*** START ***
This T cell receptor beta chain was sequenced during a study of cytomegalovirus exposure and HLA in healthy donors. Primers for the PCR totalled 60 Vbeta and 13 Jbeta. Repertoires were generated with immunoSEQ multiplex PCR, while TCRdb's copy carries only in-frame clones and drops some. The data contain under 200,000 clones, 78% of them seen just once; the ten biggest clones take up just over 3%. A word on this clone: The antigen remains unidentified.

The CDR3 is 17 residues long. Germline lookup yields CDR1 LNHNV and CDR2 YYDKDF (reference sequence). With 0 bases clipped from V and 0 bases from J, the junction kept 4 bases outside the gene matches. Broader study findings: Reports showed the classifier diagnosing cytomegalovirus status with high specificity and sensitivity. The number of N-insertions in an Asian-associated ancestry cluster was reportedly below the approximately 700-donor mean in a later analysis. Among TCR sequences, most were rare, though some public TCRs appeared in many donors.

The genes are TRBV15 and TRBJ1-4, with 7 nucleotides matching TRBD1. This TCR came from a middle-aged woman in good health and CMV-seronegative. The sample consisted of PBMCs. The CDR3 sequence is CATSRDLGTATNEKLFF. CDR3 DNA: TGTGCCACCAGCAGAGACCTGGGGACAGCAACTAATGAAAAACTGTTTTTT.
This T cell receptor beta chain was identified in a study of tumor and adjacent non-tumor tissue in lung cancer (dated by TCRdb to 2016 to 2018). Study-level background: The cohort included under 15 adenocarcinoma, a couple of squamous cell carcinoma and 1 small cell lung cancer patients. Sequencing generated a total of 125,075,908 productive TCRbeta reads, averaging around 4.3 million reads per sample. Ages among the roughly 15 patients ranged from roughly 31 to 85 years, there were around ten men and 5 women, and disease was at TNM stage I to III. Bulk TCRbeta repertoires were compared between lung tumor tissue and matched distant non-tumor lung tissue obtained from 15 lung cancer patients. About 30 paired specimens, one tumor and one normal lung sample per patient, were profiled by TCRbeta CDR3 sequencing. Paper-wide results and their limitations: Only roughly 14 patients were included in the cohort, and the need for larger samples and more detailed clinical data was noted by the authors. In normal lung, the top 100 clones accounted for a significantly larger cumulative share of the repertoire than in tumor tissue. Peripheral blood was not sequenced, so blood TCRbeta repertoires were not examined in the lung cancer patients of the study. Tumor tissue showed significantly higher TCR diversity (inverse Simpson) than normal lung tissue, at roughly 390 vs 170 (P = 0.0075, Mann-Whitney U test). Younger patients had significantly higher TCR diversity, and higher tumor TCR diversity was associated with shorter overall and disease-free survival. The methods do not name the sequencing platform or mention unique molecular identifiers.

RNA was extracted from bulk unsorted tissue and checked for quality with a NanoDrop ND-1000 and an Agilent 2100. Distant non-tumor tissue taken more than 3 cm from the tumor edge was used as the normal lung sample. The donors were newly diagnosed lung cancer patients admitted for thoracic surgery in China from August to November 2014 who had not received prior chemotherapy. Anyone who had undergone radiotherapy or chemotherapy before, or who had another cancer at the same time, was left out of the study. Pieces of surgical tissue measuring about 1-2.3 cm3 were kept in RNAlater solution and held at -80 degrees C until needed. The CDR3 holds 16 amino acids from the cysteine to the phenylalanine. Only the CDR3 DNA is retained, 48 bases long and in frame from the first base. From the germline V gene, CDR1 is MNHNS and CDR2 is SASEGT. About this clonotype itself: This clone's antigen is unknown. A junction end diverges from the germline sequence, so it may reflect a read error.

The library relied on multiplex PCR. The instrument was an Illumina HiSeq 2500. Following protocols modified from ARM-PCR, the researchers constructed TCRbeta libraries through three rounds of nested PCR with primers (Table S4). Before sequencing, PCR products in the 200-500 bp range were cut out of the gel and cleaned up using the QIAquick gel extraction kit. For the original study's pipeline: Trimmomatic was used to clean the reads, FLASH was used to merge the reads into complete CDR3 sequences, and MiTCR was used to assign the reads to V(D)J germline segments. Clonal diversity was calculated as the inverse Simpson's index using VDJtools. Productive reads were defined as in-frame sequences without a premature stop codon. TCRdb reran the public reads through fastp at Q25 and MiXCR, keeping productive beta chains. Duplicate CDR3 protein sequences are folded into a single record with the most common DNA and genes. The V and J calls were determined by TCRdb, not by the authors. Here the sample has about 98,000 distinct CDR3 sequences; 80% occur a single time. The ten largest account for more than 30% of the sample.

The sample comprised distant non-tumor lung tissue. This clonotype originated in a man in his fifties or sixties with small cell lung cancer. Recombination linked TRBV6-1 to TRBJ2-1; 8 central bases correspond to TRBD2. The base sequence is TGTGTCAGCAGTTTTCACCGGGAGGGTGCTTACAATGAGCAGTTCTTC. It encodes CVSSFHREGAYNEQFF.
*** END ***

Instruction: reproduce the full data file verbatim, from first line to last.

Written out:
This T cell receptor beta chain was sequenced during a study of cytomegalovirus exposure and HLA in healthy donors. Primers for the PCR totalled 60 Vbeta and 13 Jbeta. Repertoires were generated with immunoSEQ multiplex PCR, while TCRdb's copy carries only in-frame clones and drops some. The data contain under 200,000 clones, 78% of them seen just once; the ten biggest clones take up just over 3%. A word on this clone: The antigen remains unidentified.

The CDR3 is 17 residues long. Germline lookup yields CDR1 LNHNV and CDR2 YYDKDF (reference sequence). With 0 bases clipped from V and 0 bases from J, the junction kept 4 bases outside the gene matches. Broader study findings: Reports showed the classifier diagnosing cytomegalovirus status with high specificity and sensitivity. The number of N-insertions in an Asian-associated ancestry cluster was reportedly below the approximately 700-donor mean in a later analysis. Among TCR sequences, most were rare, though some public TCRs appeared in many donors.

The genes are TRBV15 and TRBJ1-4, with 7 nucleotides matching TRBD1. This TCR came from a middle-aged woman in good health and CMV-seronegative. The sample consisted of PBMCs. The CDR3 sequence is CATSRDLGTATNEKLFF. CDR3 DNA: TGTGCCACCAGCAGAGACCTGGGGACAGCAACTAATGAAAAACTGTTTTTT.
This T cell receptor beta chain was identified in a study of tumor and adjacent non-tumor tissue in lung cancer (dated by TCRdb to 2016 to 2018). Study-level background: The cohort included under 15 adenocarcinoma, a couple of squamous cell carcinoma and 1 small cell lung cancer patients. Sequencing generated a total of 125,075,908 productive TCRbeta reads, averaging around 4.3 million reads per sample. Ages among the roughly 15 patients ranged from roughly 31 to 85 years, there were around ten men and 5 women, and disease was at TNM stage I to III. Bulk TCRbeta repertoires were compared between lung tumor tissue and matched distant non-tumor lung tissue obtained from 15 lung cancer patients. About 30 paired specimens, one tumor and one normal lung sample per patient, were profiled by TCRbeta CDR3 sequencing. Paper-wide results and their limitations: Only roughly 14 patients were included in the cohort, and the need for larger samples and more detailed clinical data was noted by the authors. In normal lung, the top 100 clones accounted for a significantly larger cumulative share of the repertoire than in tumor tissue. Peripheral blood was not sequenced, so blood TCRbeta repertoires were not examined in the lung cancer patients of the study. Tumor tissue showed significantly higher TCR diversity (inverse Simpson) than normal lung tissue, at roughly 390 vs 170 (P = 0.0075, Mann-Whitney U test). Younger patients had significantly higher TCR diversity, and higher tumor TCR diversity was associated with shorter overall and disease-free survival. The methods do not name the sequencing platform or mention unique molecular identifiers.

RNA was extracted from bulk unsorted tissue and checked for quality with a NanoDrop ND-1000 and an Agilent 2100. Distant non-tumor tissue taken more than 3 cm from the tumor edge was used as the normal lung sample. The donors were newly diagnosed lung cancer patients admitted for thoracic surgery in China from August to November 2014 who had not received prior chemotherapy. Anyone who had undergone radiotherapy or chemotherapy before, or who had another cancer at the same time, was left out of the study. Pieces of surgical tissue measuring about 1-2.3 cm3 were kept in RNAlater solution and held at -80 degrees C until needed. The CDR3 holds 16 amino acids from the cysteine to the phenylalanine. Only the CDR3 DNA is retained, 48 bases long and in frame from the first base. From the germline V gene, CDR1 is MNHNS and CDR2 is SASEGT. About this clonotype itself: This clone's antigen is unknown. A junction end diverges from the germline sequence, so it may reflect a read error.

The library relied on multiplex PCR. The instrument was an Illumina HiSeq 2500. Following protocols modified from ARM-PCR, the researchers constructed TCRbeta libraries through three rounds of nested PCR with primers (Table S4). Before sequencing, PCR products in the 200-500 bp range were cut out of the gel and cleaned up using the QIAquick gel extraction kit. For the original study's pipeline: Trimmomatic was used to clean the reads, FLASH was used to merge the reads into complete CDR3 sequences, and MiTCR was used to assign the reads to V(D)J germline segments. Clonal diversity was calculated as the inverse Simpson's index using VDJtools. Productive reads were defined as in-frame sequences without a premature stop codon. TCRdb reran the public reads through fastp at Q25 and MiXCR, keeping productive beta chains. Duplicate CDR3 protein sequences are folded into a single record with the most common DNA and genes. The V and J calls were determined by TCRdb, not by the authors. Here the sample has about 98,000 distinct CDR3 sequences; 80% occur a single time. The ten largest account for more than 30% of the sample.

The sample comprised distant non-tumor lung tissue. This clonotype originated in a man in his fifties or sixties with small cell lung cancer. Recombination linked TRBV6-1 to TRBJ2-1; 8 central bases correspond to TRBD2. The base sequence is TGTGTCAGCAGTTTTCACCGGGAGGGTGCTTACAATGAGCAGTTCTTC. It encodes CVSSFHREGAYNEQFF.